I’ve been doing a lot of mobile development in Titanium lately. One of my current projects has been heavy on graphics and animations, for which I’m not entirely convinced Titanium is well suited. And while I’ve enjoyed building the app, we’ve entered the final testing and debugging stages, and—of course—everything is breaking.
Titanium debugging—especially on Android—is not a joyous thing. While it is true that you can connect your Android device directly to your workstation, a lot of the errors being reported to me recently are
segfaults. These are errors without a directly traceable callstack, which makes them a pain to debug.
The little bit of information I can get from the errors is that they’re happening around animations, but not in any recognizable pattern. Since I’m not an expert Titanium debugger, I ended up tossing in a an
alert or seven, which really didn’t help much.
After what seemed like hours of tweaks and tests, I was able to narrow down the issue to user input events occurring on views while animations were still in effect. The app is a pattern matching game, so animating views based on user input is rather important.
Try, Try, Try…
Figuring out where the problem originated was just the beginning. Attempts to alleviate the issue by disallowing user input during the animation failed on the Android platform. I can’t readily say why. And given the looming project deadline, I couldn’t research the issue. The immediately obvious solution—removing the event listeners from the view until the animation completes—was a total bust. The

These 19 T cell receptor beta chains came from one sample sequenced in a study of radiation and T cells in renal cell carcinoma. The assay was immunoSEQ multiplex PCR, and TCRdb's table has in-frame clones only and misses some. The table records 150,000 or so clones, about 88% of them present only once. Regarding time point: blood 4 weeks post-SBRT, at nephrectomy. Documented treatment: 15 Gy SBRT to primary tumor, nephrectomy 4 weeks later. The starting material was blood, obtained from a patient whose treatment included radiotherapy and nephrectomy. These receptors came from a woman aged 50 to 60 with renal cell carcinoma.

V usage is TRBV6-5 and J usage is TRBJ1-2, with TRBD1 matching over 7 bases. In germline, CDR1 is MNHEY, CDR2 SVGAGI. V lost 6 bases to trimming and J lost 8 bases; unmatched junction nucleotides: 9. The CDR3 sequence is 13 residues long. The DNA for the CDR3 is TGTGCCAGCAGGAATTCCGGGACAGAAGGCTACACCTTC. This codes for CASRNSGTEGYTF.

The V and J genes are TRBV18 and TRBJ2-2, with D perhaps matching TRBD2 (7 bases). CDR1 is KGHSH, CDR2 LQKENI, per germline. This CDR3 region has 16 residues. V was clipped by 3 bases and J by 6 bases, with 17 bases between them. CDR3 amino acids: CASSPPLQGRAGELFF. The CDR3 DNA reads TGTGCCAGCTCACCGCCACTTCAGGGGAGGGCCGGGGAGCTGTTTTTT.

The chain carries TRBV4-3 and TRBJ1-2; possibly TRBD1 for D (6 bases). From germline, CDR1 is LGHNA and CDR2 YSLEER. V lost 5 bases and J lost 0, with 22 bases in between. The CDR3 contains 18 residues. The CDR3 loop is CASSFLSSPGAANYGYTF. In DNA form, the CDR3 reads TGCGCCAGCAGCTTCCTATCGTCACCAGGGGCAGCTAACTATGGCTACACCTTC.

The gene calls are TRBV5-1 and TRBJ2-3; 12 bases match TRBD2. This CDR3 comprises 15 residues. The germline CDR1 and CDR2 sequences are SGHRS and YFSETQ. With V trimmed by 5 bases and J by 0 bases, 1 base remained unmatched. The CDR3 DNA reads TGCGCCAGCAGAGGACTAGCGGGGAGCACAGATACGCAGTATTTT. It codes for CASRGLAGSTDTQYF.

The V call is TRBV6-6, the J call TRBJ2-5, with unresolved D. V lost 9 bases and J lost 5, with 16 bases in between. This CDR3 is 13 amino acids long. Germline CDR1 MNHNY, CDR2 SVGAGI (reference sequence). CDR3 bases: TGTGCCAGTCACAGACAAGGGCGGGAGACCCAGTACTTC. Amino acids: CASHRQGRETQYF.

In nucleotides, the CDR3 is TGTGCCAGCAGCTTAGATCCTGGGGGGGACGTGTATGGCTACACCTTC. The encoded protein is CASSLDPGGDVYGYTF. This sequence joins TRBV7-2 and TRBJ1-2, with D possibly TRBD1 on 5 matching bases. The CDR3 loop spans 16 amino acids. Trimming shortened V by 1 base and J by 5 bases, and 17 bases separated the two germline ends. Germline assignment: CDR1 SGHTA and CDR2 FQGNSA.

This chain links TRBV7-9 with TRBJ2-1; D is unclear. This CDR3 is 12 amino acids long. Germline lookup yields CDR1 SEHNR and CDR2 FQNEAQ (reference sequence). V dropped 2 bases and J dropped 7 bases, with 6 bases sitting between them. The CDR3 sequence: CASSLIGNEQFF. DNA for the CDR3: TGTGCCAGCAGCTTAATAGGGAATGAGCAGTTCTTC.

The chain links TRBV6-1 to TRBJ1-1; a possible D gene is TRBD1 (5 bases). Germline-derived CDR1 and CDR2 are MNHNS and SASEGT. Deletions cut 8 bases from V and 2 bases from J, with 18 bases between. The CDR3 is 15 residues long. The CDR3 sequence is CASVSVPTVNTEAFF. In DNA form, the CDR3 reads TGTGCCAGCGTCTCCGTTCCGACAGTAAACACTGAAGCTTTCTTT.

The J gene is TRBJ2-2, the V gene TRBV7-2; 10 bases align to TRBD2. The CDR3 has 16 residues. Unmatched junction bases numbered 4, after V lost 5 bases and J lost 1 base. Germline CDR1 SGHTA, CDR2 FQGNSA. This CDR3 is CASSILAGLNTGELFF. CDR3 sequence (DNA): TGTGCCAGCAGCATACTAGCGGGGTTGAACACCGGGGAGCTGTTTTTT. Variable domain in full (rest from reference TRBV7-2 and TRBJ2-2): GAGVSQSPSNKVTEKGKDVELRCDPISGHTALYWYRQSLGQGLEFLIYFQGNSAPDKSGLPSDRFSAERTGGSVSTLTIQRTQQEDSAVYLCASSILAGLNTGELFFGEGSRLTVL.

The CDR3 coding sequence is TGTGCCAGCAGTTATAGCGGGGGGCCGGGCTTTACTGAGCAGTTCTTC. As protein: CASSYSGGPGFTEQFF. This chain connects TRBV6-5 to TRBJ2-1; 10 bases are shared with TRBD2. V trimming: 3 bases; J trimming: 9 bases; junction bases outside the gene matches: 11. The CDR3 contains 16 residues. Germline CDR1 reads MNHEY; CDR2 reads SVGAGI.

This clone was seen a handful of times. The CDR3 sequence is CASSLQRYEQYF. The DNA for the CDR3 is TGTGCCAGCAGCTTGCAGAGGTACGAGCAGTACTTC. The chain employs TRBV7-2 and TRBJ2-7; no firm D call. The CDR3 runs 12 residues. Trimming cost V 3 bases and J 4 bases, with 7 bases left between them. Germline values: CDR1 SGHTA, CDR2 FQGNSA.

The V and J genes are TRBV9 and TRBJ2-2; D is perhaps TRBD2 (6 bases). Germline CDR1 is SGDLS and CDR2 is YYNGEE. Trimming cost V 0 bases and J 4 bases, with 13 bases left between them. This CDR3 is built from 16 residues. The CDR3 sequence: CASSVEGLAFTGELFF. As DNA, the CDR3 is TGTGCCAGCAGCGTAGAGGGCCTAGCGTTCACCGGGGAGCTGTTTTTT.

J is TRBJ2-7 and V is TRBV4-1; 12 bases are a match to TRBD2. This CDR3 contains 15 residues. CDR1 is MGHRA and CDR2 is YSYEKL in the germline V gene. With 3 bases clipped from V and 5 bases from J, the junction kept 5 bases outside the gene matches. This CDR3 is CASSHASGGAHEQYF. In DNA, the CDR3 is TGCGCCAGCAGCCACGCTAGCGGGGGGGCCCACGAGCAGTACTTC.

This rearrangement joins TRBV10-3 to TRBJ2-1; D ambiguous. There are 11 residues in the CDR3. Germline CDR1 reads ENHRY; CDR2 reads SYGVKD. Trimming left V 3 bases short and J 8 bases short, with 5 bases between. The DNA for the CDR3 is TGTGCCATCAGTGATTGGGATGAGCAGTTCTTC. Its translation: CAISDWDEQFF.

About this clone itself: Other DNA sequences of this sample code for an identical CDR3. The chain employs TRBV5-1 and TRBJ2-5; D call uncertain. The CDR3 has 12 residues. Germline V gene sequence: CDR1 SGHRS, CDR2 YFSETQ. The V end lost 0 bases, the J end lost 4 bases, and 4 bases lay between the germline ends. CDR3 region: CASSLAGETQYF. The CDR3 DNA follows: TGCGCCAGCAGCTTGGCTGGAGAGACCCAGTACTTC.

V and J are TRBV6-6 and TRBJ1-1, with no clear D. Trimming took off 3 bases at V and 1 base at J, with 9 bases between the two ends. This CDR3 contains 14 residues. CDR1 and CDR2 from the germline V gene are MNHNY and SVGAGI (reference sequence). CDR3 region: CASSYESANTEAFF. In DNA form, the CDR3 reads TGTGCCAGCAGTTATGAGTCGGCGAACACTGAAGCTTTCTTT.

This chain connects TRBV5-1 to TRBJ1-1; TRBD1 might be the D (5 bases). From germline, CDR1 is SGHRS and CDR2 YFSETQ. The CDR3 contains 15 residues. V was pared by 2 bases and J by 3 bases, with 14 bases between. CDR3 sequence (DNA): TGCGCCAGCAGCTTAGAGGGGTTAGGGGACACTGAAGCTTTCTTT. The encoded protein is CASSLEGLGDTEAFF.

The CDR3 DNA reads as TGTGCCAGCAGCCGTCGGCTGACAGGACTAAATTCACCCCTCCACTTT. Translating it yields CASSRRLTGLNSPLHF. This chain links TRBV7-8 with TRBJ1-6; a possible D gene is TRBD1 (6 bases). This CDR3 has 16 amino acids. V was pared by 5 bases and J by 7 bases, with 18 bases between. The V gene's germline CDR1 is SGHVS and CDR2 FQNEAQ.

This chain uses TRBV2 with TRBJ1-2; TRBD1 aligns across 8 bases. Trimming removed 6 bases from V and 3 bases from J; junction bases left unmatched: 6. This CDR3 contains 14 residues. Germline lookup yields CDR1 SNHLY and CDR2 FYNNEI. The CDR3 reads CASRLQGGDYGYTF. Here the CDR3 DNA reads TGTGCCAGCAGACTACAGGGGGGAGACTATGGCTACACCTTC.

removeEventListener call worked perfectly for iOS, but failed to remove the event listener on Android devices. Subsequent
addEventListener calls would then duplicate the user input functionality.
The final solution was to speed up the animations to such a degree that it would be literally impossible for a user to interact with a view to start the animation, and then interact with the view during said animation. This was by no means ideal, but it allowed the project to be completed.
A Future Solution?
Part of my debugging woes probably stemmed from having to build a rudimentary game engine from scratch. It was no small task. Unfortunately, the game engine from Lanica was still in beta when this project started. The Platino Engine looks promising for game development with Titanium Studio. I’ve downloaded the trail, and am rather excited to check out the bells and whistles: physics, sprites, particles, isometric tiles. Oh my!
Given what I had to work with, I think that app turned out pretty well. Perhaps a later update will allow for a rewrite using a hopefully stable game engine like Platino. In the meantime, have any other developers had better ideas about this type of Titanium debugging?